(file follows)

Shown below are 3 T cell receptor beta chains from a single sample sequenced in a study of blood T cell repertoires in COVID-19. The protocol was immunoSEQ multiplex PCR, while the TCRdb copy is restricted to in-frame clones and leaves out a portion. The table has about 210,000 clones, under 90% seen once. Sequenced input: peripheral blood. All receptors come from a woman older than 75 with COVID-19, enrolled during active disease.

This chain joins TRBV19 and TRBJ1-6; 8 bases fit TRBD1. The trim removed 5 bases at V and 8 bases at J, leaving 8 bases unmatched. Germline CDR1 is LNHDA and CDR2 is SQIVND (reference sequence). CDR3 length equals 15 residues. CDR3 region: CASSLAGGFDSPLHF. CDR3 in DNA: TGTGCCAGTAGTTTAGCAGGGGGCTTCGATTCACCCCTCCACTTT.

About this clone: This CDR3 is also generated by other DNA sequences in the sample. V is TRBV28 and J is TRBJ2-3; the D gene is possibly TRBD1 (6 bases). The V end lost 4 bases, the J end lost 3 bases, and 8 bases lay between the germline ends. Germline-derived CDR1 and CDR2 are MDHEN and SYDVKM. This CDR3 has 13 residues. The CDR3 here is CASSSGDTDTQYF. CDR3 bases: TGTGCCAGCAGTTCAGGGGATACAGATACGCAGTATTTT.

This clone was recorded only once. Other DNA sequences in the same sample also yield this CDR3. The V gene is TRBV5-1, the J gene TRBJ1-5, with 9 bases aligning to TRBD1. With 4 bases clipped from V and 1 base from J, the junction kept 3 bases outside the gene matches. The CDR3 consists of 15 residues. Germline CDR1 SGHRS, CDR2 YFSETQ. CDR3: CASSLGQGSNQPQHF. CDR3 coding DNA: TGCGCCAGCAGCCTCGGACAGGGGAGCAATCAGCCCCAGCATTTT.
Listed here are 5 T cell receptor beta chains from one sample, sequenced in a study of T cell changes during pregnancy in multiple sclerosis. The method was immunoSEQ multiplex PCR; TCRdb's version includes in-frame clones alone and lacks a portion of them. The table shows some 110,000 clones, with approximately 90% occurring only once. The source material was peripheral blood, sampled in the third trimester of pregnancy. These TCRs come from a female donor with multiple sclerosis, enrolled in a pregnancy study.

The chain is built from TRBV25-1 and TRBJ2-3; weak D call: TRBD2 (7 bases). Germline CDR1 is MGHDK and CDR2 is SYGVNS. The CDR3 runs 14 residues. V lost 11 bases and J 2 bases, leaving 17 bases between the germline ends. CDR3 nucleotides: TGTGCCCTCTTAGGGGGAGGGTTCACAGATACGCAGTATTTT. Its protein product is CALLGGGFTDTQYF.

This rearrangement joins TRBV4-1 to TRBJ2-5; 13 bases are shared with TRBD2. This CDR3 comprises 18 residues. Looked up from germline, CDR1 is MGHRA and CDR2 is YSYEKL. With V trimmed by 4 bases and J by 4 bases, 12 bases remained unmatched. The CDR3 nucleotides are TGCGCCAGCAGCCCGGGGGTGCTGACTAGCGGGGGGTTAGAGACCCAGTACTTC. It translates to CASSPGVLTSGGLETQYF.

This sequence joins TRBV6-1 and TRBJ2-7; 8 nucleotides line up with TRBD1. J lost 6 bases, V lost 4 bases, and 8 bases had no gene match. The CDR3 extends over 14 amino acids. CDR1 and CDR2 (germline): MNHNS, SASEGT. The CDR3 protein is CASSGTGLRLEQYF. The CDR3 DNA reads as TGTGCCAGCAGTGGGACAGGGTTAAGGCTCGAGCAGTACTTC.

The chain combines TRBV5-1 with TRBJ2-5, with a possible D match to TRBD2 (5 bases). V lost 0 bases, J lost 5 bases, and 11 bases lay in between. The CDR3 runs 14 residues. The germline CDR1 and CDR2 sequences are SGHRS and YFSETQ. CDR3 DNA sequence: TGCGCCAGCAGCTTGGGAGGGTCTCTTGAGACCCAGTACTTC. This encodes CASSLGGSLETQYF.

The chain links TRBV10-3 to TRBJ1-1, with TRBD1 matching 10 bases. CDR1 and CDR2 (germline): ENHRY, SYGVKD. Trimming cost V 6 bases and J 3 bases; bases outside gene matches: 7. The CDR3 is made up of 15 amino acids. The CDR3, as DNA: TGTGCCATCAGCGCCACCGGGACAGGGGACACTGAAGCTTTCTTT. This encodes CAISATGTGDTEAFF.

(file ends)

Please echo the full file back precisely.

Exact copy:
Shown below are 3 T cell receptor beta chains from a single sample sequenced in a study of blood T cell repertoires in COVID-19. The protocol was immunoSEQ multiplex PCR, while the TCRdb copy is restricted to in-frame clones and leaves out a portion. The table has about 210,000 clones, under 90% seen once. Sequenced input: peripheral blood. All receptors come from a woman older than 75 with COVID-19, enrolled during active disease.

This chain joins TRBV19 and TRBJ1-6; 8 bases fit TRBD1. The trim removed 5 bases at V and 8 bases at J, leaving 8 bases unmatched. Germline CDR1 is LNHDA and CDR2 is SQIVND (reference sequence). CDR3 length equals 15 residues. CDR3 region: CASSLAGGFDSPLHF. CDR3 in DNA: TGTGCCAGTAGTTTAGCAGGGGGCTTCGATTCACCCCTCCACTTT.

About this clone: This CDR3 is also generated by other DNA sequences in the sample. V is TRBV28 and J is TRBJ2-3; the D gene is possibly TRBD1 (6 bases). The V end lost 4 bases, the J end lost 3 bases, and 8 bases lay between the germline ends. Germline-derived CDR1 and CDR2 are MDHEN and SYDVKM. This CDR3 has 13 residues. The CDR3 here is CASSSGDTDTQYF. CDR3 bases: TGTGCCAGCAGTTCAGGGGATACAGATACGCAGTATTTT.

This clone was recorded only once. Other DNA sequences in the same sample also yield this CDR3. The V gene is TRBV5-1, the J gene TRBJ1-5, with 9 bases aligning to TRBD1. With 4 bases clipped from V and 1 base from J, the junction kept 3 bases outside the gene matches. The CDR3 consists of 15 residues. Germline CDR1 SGHRS, CDR2 YFSETQ. CDR3: CASSLGQGSNQPQHF. CDR3 coding DNA: TGCGCCAGCAGCCTCGGACAGGGGAGCAATCAGCCCCAGCATTTT.
Listed here are 5 T cell receptor beta chains from one sample, sequenced in a study of T cell changes during pregnancy in multiple sclerosis. The method was immunoSEQ multiplex PCR; TCRdb's version includes in-frame clones alone and lacks a portion of them. The table shows some 110,000 clones, with approximately 90% occurring only once. The source material was peripheral blood, sampled in the third trimester of pregnancy. These TCRs come from a female donor with multiple sclerosis, enrolled in a pregnancy study.

The chain is built from TRBV25-1 and TRBJ2-3; weak D call: TRBD2 (7 bases). Germline CDR1 is MGHDK and CDR2 is SYGVNS. The CDR3 runs 14 residues. V lost 11 bases and J 2 bases, leaving 17 bases between the germline ends. CDR3 nucleotides: TGTGCCCTCTTAGGGGGAGGGTTCACAGATACGCAGTATTTT. Its protein product is CALLGGGFTDTQYF.

This rearrangement joins TRBV4-1 to TRBJ2-5; 13 bases are shared with TRBD2. This CDR3 comprises 18 residues. Looked up from germline, CDR1 is MGHRA and CDR2 is YSYEKL. With V trimmed by 4 bases and J by 4 bases, 12 bases remained unmatched. The CDR3 nucleotides are TGCGCCAGCAGCCCGGGGGTGCTGACTAGCGGGGGGTTAGAGACCCAGTACTTC. It translates to CASSPGVLTSGGLETQYF.

This sequence joins TRBV6-1 and TRBJ2-7; 8 nucleotides line up with TRBD1. J lost 6 bases, V lost 4 bases, and 8 bases had no gene match. The CDR3 extends over 14 amino acids. CDR1 and CDR2 (germline): MNHNS, SASEGT. The CDR3 protein is CASSGTGLRLEQYF. The CDR3 DNA reads as TGTGCCAGCAGTGGGACAGGGTTAAGGCTCGAGCAGTACTTC.

The chain combines TRBV5-1 with TRBJ2-5, with a possible D match to TRBD2 (5 bases). V lost 0 bases, J lost 5 bases, and 11 bases lay in between. The CDR3 runs 14 residues. The germline CDR1 and CDR2 sequences are SGHRS and YFSETQ. CDR3 DNA sequence: TGCGCCAGCAGCTTGGGAGGGTCTCTTGAGACCCAGTACTTC. This encodes CASSLGGSLETQYF.

The chain links TRBV10-3 to TRBJ1-1, with TRBD1 matching 10 bases. CDR1 and CDR2 (germline): ENHRY, SYGVKD. Trimming cost V 6 bases and J 3 bases; bases outside gene matches: 7. The CDR3 is made up of 15 amino acids. The CDR3, as DNA: TGTGCCATCAGCGCCACCGGGACAGGGGACACTGAAGCTTTCTTT. This encodes CAISATGTGDTEAFF.